impact factor
logo
 

Paediatric Rheumatology

 

The distribution of juvenile idiopathic arthritis in the eastern Mediterranean: results from the registry of the Turkish Paediatric Rheumatology Association


, , , , , , , , , , , , , , , , , , , , , ,

 

CER3878
2011 Vol.29, N°1
PI 0111, PF 0116
Paediatric Rheumatology

Free to view
(click on article PDF icon to read the article)

PMID: 21269582 [PubMed]

Received: 24/05/2010
Accepted : 02/08/2010
In Press: 23/02/2011
Published: 23/02/2011

Abstract

OBJECTIVES:
To analyse the demographics, main clinical and laboratory features and subtype distribution of juvenile idiopathic arthritis (JIA) in an eastern Mediterranean country, based on a multicentre registry.
METHODS:
Between March 2008 and February 2009 with this cross-sectional study, consecutive patients seen with JIA in selected centres were registered through a web-based registry. All patients were classified according to the International League of Associations for Rheumatology (ILAR) criteria.
RESULTS:
There were 634 patients with a mean age of 11.84±4.66 years and the female/male ratio was 1.2. The distributions of JIA patients according to onset of disease were as follows: systemic 92 (14.5%), oligoarticular extended 26 (4.1%), oligoarticular persistent 234 (36.9%), rheumatoid factor (RF) positive polyarthritis 20 (3.2%), RF negative polyarthritis 129 (20.3%), enthesitis-related 120 (18.9%), psoriatic 13(2.1%). The frequency of uveitis was 15.7% among all of the oligoarthritis patients. Anti-nuclear antibody (ANA) was positive mainly among the oligoarticular onset patients. Twenty-one patients also had Familial Mediterranean fever (FMF). Among systemic JIA patients, the frequency of macrophage activation syndrome (MAS) was 15.2% (n=14). At the end of the mean follow-up of 7.6±4.4 years, 305 (48.1%) patients were defined to have inactive disease on medication, and 106 (16.7%) were completely free of any disease symptoms without medication.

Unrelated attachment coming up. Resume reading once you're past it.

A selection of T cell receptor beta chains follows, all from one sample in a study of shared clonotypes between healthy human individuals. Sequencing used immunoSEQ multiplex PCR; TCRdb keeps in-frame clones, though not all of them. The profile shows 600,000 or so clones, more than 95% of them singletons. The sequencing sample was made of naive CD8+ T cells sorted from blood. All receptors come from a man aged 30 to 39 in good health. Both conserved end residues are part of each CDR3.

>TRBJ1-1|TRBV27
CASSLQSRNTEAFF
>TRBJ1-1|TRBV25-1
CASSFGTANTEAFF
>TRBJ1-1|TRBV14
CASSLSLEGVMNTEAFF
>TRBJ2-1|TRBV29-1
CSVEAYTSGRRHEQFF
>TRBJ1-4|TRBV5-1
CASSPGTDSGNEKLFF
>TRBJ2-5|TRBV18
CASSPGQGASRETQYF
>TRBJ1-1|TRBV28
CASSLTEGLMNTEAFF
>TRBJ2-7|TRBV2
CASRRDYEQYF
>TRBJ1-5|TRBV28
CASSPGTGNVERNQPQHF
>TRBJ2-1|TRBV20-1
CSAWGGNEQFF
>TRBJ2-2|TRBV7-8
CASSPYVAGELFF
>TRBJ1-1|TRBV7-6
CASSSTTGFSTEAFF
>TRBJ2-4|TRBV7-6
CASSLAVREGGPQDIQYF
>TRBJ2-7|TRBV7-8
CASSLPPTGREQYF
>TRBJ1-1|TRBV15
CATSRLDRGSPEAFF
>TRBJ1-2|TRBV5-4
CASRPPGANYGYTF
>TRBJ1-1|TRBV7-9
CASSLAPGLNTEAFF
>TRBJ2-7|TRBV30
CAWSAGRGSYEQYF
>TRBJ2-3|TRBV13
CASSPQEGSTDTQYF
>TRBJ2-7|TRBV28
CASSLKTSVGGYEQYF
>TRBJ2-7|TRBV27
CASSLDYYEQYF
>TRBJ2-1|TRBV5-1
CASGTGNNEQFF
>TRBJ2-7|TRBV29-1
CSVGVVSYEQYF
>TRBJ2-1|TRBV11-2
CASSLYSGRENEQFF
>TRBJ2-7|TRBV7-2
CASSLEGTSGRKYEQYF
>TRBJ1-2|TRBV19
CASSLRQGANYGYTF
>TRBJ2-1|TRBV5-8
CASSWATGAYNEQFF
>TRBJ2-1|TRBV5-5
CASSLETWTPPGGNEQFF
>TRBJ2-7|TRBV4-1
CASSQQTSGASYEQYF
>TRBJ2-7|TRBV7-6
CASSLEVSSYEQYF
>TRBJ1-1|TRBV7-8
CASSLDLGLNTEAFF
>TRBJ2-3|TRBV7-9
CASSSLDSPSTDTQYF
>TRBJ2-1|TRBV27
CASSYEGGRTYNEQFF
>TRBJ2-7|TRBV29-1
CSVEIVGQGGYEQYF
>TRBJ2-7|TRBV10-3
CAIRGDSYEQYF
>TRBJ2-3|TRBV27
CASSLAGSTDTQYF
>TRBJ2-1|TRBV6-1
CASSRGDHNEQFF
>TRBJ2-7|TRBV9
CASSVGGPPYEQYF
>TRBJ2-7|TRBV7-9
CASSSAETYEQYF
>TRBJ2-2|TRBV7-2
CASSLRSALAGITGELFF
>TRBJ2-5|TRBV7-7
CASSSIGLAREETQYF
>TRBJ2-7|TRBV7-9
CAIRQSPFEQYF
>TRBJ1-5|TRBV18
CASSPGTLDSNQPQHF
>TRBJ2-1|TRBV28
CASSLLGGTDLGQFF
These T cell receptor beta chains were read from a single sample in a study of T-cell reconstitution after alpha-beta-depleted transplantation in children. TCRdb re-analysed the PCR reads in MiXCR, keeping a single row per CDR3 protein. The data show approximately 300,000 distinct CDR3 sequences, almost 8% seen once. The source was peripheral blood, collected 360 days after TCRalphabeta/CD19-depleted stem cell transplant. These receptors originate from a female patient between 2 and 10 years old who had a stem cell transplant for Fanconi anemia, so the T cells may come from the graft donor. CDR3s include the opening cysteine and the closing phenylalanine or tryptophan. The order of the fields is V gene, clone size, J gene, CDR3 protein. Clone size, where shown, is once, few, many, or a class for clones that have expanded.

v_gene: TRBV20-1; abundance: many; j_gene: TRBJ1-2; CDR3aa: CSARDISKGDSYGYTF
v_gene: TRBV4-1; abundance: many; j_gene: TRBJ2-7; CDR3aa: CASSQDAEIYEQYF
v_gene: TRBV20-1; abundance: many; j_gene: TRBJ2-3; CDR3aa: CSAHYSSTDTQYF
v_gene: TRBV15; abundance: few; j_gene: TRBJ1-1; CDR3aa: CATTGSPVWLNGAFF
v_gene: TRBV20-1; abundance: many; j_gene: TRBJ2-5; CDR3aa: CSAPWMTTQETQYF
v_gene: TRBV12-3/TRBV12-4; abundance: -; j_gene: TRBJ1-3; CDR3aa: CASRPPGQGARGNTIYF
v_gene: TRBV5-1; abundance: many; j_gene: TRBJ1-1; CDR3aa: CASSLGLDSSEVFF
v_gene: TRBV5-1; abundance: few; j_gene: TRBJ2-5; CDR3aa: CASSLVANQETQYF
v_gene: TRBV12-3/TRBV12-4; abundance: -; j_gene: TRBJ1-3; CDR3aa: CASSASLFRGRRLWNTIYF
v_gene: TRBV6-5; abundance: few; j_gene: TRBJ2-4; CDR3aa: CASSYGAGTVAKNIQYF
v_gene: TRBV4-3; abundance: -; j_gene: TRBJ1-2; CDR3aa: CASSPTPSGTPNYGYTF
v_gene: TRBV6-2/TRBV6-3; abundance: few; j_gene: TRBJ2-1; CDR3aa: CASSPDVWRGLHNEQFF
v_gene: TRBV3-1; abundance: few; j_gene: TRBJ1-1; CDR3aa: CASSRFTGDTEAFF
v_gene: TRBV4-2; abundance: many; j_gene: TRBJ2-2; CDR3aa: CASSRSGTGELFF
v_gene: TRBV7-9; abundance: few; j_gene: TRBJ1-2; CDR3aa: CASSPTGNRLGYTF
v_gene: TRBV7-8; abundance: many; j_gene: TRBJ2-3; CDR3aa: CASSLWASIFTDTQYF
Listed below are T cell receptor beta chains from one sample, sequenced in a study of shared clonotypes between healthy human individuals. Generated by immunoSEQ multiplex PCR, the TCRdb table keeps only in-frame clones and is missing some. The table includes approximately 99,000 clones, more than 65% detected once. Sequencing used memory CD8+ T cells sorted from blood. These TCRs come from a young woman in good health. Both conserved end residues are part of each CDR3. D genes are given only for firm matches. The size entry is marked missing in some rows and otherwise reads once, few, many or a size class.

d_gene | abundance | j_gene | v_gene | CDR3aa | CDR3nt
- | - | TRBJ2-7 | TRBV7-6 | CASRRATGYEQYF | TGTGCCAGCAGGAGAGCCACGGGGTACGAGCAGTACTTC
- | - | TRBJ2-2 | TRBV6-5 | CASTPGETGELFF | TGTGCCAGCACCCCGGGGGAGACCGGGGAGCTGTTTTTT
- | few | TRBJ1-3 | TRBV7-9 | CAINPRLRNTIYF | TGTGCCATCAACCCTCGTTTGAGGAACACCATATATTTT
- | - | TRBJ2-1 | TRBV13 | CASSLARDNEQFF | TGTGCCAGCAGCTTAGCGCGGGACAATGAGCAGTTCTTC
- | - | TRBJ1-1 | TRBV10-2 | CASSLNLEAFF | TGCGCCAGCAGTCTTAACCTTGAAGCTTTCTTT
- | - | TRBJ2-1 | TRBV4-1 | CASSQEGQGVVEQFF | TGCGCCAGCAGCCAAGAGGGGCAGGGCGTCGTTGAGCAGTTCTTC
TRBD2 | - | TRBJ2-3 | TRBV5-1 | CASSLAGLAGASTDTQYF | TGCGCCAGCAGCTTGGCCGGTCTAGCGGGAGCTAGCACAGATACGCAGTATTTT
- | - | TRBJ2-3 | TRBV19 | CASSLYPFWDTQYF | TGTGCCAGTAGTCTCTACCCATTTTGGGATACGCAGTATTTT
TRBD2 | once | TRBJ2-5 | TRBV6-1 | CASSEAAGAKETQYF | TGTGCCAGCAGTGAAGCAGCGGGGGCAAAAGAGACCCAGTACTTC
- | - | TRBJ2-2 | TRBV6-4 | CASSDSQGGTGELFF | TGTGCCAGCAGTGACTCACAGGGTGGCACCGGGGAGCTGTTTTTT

CONCLUSIONS:
Enthesitis related arthritis had a high frequency whereas psoriatic arthritis was very rare compared to other series. We suggest that there are certain differences in the characteristics of JIA in our eastern Mediterranean population. Thus, genetic studies need to be assessed in these populations separately and findings of genome wide association studies need to be confirmed in different populations.

Rheumatology Article